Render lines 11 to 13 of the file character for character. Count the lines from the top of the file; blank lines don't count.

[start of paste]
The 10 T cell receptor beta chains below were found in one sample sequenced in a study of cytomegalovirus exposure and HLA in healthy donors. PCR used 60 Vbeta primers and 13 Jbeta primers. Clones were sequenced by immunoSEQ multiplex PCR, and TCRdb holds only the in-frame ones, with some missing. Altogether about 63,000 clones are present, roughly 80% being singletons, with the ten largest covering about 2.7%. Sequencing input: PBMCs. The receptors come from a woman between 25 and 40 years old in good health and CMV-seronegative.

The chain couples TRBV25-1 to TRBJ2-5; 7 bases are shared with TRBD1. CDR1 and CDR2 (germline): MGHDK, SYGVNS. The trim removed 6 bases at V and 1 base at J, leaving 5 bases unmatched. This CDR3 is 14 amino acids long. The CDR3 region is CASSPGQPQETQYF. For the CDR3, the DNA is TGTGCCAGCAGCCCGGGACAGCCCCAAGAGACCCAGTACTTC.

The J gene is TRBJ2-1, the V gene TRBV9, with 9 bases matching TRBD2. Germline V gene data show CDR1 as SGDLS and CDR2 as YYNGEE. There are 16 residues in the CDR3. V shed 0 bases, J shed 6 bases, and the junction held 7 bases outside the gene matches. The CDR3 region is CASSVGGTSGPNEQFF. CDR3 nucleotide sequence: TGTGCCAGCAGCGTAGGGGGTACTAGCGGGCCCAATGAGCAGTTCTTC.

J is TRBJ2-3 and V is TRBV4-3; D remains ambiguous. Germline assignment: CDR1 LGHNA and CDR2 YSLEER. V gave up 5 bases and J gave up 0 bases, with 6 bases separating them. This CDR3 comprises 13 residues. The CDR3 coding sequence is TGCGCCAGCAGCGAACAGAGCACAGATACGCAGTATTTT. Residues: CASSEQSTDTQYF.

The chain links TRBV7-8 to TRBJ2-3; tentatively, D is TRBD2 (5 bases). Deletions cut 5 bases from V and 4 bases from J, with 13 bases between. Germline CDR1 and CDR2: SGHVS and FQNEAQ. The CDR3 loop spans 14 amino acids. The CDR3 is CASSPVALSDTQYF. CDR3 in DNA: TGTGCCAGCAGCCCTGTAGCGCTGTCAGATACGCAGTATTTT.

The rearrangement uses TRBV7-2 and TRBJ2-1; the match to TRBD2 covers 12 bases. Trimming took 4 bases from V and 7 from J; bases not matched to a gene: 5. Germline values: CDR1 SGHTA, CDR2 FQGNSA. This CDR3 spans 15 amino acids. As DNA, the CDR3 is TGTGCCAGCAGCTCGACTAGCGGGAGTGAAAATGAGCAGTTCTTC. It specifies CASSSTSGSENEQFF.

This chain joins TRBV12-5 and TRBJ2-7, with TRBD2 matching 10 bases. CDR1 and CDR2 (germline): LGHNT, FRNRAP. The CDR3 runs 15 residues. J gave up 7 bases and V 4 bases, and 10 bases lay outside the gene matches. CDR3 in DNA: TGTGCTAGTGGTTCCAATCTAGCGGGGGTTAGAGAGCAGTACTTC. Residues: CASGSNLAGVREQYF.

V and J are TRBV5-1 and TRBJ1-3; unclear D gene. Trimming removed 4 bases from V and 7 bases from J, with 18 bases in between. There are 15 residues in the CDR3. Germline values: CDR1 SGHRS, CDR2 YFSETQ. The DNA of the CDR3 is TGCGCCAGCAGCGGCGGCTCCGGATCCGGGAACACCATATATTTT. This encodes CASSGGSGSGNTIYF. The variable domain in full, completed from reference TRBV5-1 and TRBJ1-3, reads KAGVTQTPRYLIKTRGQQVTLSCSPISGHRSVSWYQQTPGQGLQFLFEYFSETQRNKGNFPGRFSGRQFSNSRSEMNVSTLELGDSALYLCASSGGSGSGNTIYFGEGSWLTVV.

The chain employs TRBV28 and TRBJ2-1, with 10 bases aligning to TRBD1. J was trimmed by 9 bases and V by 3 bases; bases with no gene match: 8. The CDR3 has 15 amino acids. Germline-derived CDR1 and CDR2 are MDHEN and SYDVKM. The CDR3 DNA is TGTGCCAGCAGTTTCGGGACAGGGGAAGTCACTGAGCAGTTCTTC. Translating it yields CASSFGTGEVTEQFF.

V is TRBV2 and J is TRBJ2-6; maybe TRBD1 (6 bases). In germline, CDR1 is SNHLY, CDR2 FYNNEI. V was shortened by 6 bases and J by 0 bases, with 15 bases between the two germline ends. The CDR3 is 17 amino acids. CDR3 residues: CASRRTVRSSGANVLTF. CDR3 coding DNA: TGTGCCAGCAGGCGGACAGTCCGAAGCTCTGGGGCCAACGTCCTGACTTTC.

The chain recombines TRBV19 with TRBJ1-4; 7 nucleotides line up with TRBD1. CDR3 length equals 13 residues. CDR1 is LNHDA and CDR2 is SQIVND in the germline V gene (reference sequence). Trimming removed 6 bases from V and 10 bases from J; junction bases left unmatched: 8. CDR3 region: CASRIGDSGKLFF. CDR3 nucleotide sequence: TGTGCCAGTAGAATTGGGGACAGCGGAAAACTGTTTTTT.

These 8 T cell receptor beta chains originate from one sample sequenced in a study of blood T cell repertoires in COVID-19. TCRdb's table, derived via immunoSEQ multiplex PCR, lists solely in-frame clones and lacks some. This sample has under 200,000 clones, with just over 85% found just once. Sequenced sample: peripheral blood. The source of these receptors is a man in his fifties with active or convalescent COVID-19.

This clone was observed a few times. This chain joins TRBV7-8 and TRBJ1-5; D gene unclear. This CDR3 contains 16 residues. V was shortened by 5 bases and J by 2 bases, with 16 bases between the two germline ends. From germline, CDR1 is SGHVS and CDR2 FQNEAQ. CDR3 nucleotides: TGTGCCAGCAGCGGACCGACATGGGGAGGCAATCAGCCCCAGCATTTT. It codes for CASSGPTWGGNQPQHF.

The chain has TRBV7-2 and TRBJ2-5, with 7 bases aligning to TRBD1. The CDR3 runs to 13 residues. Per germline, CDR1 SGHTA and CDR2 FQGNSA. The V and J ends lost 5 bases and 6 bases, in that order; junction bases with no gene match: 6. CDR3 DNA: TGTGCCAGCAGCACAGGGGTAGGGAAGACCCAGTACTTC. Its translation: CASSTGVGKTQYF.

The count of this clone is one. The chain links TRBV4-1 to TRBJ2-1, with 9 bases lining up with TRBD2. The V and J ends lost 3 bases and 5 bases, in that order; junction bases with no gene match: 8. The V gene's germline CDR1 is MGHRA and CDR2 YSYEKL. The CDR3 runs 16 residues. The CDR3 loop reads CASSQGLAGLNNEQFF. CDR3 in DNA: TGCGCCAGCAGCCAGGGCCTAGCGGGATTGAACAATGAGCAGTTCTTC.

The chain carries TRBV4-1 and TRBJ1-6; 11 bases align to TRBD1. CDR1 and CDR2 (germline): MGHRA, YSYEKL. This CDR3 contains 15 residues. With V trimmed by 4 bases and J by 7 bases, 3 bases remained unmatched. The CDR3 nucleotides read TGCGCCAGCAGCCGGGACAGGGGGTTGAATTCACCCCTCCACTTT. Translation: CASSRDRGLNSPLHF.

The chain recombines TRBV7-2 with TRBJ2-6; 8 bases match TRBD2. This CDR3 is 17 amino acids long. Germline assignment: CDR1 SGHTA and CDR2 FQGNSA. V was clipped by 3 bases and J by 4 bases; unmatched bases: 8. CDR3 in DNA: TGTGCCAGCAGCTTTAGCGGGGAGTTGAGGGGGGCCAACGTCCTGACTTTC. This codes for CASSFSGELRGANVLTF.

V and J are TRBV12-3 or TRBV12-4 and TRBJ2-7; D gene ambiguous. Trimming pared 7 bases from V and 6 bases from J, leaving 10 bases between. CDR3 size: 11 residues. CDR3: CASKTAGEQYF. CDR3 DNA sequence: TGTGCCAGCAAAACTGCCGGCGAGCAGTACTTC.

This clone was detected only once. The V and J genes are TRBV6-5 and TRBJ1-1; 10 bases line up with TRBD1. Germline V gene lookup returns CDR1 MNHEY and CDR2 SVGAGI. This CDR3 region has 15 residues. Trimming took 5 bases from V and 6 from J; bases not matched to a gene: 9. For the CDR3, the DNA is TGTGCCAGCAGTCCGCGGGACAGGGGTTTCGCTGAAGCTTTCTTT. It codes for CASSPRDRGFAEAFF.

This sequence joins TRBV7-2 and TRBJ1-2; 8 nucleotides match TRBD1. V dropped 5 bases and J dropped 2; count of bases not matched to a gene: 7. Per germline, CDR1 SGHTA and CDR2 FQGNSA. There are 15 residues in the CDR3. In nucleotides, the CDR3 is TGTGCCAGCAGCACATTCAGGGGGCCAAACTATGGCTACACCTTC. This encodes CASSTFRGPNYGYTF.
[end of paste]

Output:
The chain recombines TRBV19 with TRBJ1-4; 7 nucleotides line up with TRBD1. CDR3 length equals 13 residues. CDR1 is LNHDA and CDR2 is SQIVND in the germline V gene (reference sequence). Trimming removed 6 bases from V and 10 bases from J; junction bases left unmatched: 8. CDR3 region: CASRIGDSGKLFF. CDR3 nucleotide sequence: TGTGCCAGTAGAATTGGGGACAGCGGAAAACTGTTTTTT.

These 8 T cell receptor beta chains originate from one sample sequenced in a study of blood T cell repertoires in COVID-19. TCRdb's table, derived via immunoSEQ multiplex PCR, lists solely in-frame clones and lacks some. This sample has under 200,000 clones, with just over 85% found just once. Sequenced sample: peripheral blood. The source of these receptors is a man in his fifties with active or convalescent COVID-19.

This clone was observed a few times. This chain joins TRBV7-8 and TRBJ1-5; D gene unclear. This CDR3 contains 16 residues. V was shortened by 5 bases and J by 2 bases, with 16 bases between the two germline ends. From germline, CDR1 is SGHVS and CDR2 FQNEAQ. CDR3 nucleotides: TGTGCCAGCAGCGGACCGACATGGGGAGGCAATCAGCCCCAGCATTTT. It codes for CASSGPTWGGNQPQHF.